Leaving Chicago - Day One - June 12, 2015 / by Walter Kitundu

It’s amazing how quietly a trip like this begins. Cleaning out the sink and taking out the trash while the bags sit packed by the door and the bike still slumbers under its cover. Today is the day. Thank goodness Shirin already left for Los Angeles because this would be so much harder if I had to ride away from her into the unknown. On top of that, we are expecting our first child and the idea of leaving for a 10,000 mile motorcycle trip has my nerves up. Good thing it’s rainy steadily outside. I just tell myself that’s a good sign. It means fair weather is just around the corner. Right?

Chicago traffic lives up to it’s reputation and the rain helps center my focus. I’m not interested in laying it down on the way out of town within a few miles of home. I make a few stops to dial in the balance of the bike but more to satisfy my desire to know that my tire pressures are right and all those little noises that didn’t exist before today are still just figments of my charged imagination.

Finally I’m getting settled in and the miles begin to roll by. I’m shrouded by the mist and spray emerging from the wheel wells of semi-trucks and passing cars. The sun peeks out from time to time but mostly I’m swaddled in rain gray gloom. The nerves eventually fade but they never disappear after a few hundred miles I approach the first milestone of the trip. The Illinois/Iowa border marked by the wide swath of the Mississippi River. The wind makes taking a selfie an exercise in concentration but later I’m glad to have captured the gray mood and my all too serious demeanor.

It’s my job to get places safely and I have thousands of miles of getting places safely to do in the next weeks so I take my work seriously. I think of my wife and our child-to-be. I think of my brother whose home I’m barreling toward through these cornfields, of My Mom and Uncle and the children’s hospital they are building in Tanzania, and how every mile will help provide a new ambulance for them. I think of Alaska in all its abstract glory, lurking somewhere down the road ahead, a mental mirage that I won’t trust until the mountains and mosquitos assert themselves.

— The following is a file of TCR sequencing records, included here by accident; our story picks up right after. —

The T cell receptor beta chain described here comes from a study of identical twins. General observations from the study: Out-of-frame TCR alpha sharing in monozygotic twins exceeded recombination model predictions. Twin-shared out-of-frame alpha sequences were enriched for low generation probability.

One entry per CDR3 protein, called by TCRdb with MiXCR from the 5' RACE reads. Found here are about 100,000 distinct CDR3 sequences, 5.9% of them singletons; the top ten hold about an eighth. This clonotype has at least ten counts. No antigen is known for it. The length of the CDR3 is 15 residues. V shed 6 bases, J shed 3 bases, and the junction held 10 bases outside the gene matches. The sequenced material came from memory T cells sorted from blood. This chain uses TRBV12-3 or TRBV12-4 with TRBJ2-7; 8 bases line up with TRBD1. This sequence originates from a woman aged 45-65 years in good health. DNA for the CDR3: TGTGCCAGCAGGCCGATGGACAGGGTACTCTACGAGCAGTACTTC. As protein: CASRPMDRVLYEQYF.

And I think about my father. After his passing in 2011 anxiety quietly worked its way into my blood and bones and the proximity of my mortality felt close enough to touch. I wound up having a panic attack that put me in the hospital and spent the next 6 months trying to tamp down my overactive fight-or-flight system. It was soon after that I dreamt up the notion of this trip as a way of healing. I needed to know I could be ok when miles from help, that the world could be beautiful and benevolent. I needed the boundaries of life to stretch into the distance just like the horizons I hoped to cross in the more remote areas of the continent.

The outskirts of Des Moines appear and the first day on the road draws to a close. The rain has passed and it's been replaced by a blanket of warm thick air. I rode through here a week ago on a 1,000 mile trip to test my gear and get myself used to multiple days in the saddle. Still, I manage to take a wrong turn and and get lost on familiar ground before eventually rolling into my brother’s driveway amidst the hum and heat of summer insects. The shade of leafy trees embraces the house and since no one is home I sit down and listen to the ticking of the cooling engine and let the tingling subside in my hands and head.

Day one is complete but it replays itself in an attempt to mimic the rhythm that I hope will develop in the weeks to come. I met strangers on the road who were interested in the bike and in the journey to come. Some would follow along on social media and even support the journey with contributions to the hospital. Now I’m in Des Moines surrounded by my brother’s family and very happy that my mother is visiting from Tanzania. It feels like a great place from which to ride off into the unknown tomorrow. I’m still very much in my comfort zone and the challenges are yet to come.

In the evening I watch my nieces perform in a dance recital and think of my wife and of our child and of bears and racists and spastic deer and mechanical breakdowns and lightning and glaciers and the fact that I’ve ridden only 340 of what I think will be about 10,000 miles that lay ahead. One mile and one moment at a time. For now I’m at peace and happy to be finally underway.